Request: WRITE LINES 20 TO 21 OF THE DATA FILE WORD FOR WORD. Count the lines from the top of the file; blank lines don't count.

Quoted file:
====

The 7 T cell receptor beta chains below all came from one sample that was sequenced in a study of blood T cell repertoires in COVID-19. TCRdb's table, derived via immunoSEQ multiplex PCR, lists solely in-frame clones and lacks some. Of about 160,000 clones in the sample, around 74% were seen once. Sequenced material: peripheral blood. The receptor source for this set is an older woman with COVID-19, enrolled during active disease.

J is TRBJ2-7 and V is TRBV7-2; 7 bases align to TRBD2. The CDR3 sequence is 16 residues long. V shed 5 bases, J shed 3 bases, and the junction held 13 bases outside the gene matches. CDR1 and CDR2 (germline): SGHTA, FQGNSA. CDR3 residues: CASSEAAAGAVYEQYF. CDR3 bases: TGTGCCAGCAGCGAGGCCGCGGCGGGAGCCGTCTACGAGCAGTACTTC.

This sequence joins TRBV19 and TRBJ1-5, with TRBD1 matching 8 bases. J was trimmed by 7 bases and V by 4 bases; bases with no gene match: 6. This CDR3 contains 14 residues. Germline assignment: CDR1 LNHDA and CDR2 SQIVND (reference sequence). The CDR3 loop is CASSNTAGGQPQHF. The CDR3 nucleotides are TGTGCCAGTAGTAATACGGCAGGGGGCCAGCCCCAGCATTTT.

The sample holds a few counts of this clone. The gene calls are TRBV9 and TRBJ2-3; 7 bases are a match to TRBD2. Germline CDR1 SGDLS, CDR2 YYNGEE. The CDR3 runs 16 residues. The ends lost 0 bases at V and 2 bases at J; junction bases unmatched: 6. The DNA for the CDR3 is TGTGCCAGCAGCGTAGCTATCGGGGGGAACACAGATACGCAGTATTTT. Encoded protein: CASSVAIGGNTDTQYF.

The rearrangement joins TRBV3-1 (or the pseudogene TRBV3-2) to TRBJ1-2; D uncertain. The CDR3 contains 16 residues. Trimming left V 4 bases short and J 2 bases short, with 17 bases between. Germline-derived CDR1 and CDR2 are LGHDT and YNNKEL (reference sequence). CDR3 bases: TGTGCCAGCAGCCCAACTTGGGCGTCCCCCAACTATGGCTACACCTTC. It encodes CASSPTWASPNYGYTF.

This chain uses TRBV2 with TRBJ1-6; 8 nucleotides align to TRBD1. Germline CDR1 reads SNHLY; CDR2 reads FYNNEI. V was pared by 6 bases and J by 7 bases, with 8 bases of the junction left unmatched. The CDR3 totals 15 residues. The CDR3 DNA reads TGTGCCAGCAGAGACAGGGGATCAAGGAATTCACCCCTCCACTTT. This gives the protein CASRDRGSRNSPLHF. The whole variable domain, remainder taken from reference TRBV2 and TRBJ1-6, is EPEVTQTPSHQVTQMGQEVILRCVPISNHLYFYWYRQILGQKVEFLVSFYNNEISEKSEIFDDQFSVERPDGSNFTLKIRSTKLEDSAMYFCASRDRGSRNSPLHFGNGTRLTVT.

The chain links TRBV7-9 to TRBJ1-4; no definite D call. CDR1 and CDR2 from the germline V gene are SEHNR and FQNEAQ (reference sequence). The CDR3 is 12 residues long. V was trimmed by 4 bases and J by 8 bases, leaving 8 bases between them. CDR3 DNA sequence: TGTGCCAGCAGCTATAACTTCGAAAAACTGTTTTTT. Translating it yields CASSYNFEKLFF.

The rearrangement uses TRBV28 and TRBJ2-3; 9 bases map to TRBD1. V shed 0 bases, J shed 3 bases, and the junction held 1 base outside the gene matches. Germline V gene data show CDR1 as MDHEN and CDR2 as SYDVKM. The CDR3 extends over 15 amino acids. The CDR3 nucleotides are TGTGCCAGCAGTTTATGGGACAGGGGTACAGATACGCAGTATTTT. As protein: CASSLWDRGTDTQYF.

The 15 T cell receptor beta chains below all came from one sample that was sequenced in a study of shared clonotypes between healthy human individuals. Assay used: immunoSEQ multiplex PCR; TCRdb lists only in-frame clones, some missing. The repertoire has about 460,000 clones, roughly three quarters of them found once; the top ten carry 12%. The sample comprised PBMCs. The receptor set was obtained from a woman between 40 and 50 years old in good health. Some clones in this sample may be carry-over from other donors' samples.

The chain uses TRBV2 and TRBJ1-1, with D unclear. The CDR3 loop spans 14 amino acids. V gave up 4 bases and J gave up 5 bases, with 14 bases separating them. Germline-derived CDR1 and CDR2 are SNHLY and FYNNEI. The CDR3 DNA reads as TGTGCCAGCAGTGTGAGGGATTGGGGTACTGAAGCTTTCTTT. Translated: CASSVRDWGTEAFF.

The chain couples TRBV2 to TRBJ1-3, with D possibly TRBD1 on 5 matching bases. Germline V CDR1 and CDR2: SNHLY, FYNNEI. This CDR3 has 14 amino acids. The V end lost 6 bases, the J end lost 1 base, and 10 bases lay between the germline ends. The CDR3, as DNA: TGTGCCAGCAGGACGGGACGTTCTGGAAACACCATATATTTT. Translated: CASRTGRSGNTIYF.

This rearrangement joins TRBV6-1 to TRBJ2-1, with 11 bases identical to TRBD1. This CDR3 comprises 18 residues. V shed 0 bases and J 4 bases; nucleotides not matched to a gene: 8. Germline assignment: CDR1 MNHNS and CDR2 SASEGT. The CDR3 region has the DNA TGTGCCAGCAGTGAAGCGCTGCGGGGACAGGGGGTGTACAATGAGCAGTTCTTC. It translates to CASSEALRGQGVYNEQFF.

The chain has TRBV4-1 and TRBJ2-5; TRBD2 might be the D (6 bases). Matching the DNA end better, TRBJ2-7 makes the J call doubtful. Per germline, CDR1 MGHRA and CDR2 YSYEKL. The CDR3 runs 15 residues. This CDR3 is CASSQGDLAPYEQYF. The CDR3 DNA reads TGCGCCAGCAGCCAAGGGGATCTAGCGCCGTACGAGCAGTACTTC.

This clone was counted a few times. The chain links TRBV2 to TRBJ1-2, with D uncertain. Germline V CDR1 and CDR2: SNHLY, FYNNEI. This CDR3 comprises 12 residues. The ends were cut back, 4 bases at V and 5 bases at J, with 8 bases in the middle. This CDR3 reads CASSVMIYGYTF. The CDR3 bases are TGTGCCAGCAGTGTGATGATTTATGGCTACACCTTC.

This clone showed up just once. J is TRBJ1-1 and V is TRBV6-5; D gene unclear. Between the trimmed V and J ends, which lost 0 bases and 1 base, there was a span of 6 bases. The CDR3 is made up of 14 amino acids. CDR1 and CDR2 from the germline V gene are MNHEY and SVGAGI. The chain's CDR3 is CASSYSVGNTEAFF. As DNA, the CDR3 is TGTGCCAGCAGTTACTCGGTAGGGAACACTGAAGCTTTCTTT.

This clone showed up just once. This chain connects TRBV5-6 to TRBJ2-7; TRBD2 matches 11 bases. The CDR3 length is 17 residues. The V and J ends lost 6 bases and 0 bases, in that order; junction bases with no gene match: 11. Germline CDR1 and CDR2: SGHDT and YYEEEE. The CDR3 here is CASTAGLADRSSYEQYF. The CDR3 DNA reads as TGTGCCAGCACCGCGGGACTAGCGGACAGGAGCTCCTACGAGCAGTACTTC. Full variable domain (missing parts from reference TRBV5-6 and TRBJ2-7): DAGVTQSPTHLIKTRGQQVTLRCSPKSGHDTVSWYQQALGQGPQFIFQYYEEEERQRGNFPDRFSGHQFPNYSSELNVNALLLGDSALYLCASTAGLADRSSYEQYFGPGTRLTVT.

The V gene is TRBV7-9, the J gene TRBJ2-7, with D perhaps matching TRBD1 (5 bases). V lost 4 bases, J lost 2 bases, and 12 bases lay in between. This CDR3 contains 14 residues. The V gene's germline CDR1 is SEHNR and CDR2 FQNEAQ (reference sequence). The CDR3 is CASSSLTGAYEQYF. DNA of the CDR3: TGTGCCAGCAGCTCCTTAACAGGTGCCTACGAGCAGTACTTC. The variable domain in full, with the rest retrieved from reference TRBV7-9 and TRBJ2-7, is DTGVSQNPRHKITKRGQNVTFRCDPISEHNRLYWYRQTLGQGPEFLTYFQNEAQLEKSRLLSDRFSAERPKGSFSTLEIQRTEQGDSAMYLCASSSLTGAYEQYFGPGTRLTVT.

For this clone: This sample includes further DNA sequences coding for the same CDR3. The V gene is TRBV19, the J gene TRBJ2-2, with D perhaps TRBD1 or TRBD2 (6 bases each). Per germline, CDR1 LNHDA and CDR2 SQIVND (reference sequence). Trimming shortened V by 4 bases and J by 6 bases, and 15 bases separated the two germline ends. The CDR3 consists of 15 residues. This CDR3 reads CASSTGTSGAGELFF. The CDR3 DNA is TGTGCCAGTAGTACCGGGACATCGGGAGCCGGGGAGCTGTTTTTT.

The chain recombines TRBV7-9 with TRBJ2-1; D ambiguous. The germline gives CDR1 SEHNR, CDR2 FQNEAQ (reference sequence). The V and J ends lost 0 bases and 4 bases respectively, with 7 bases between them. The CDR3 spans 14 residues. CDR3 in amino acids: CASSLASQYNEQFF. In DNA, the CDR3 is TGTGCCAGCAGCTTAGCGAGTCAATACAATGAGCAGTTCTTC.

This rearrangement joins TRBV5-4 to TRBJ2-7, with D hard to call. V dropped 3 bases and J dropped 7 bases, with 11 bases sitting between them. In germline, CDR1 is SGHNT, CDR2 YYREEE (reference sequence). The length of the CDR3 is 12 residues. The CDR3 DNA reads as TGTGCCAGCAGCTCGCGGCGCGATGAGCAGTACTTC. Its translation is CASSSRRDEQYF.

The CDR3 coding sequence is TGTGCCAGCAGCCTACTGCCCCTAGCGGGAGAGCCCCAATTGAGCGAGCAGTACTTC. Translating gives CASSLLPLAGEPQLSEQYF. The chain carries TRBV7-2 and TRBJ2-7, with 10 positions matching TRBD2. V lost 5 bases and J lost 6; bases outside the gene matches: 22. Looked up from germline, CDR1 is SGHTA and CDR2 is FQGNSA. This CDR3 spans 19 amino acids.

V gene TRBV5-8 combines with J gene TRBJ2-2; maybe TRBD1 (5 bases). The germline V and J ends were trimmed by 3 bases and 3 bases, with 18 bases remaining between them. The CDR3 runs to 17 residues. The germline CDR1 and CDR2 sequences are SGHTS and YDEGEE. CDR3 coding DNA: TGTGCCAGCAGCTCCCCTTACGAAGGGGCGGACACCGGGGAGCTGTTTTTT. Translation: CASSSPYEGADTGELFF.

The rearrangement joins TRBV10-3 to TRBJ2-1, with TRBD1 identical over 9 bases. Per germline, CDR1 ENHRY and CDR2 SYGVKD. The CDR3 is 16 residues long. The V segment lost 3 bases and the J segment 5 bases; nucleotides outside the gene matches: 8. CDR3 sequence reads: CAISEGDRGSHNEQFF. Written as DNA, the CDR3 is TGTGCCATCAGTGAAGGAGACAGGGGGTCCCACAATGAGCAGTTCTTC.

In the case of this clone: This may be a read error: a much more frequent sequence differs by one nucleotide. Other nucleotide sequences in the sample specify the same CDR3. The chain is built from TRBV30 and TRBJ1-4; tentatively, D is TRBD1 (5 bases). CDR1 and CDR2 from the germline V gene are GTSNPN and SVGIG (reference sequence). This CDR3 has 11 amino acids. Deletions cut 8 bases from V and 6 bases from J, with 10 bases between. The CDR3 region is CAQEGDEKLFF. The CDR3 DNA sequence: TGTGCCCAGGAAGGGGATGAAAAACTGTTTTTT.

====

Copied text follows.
This rearrangement joins TRBV5-4 to TRBJ2-7, with D hard to call. V dropped 3 bases and J dropped 7 bases, with 11 bases sitting between them. In germline, CDR1 is SGHNT, CDR2 YYREEE (reference sequence). The length of the CDR3 is 12 residues. The CDR3 DNA reads as TGTGCCAGCAGCTCGCGGCGCGATGAGCAGTACTTC. Its translation is CASSSRRDEQYF.

The CDR3 coding sequence is TGTGCCAGCAGCCTACTGCCCCTAGCGGGAGAGCCCCAATTGAGCGAGCAGTACTTC. Translating gives CASSLLPLAGEPQLSEQYF. The chain carries TRBV7-2 and TRBJ2-7, with 10 positions matching TRBD2. V lost 5 bases and J lost 6; bases outside the gene matches: 22. Looked up from germline, CDR1 is SGHTA and CDR2 is FQGNSA. This CDR3 spans 19 amino acids.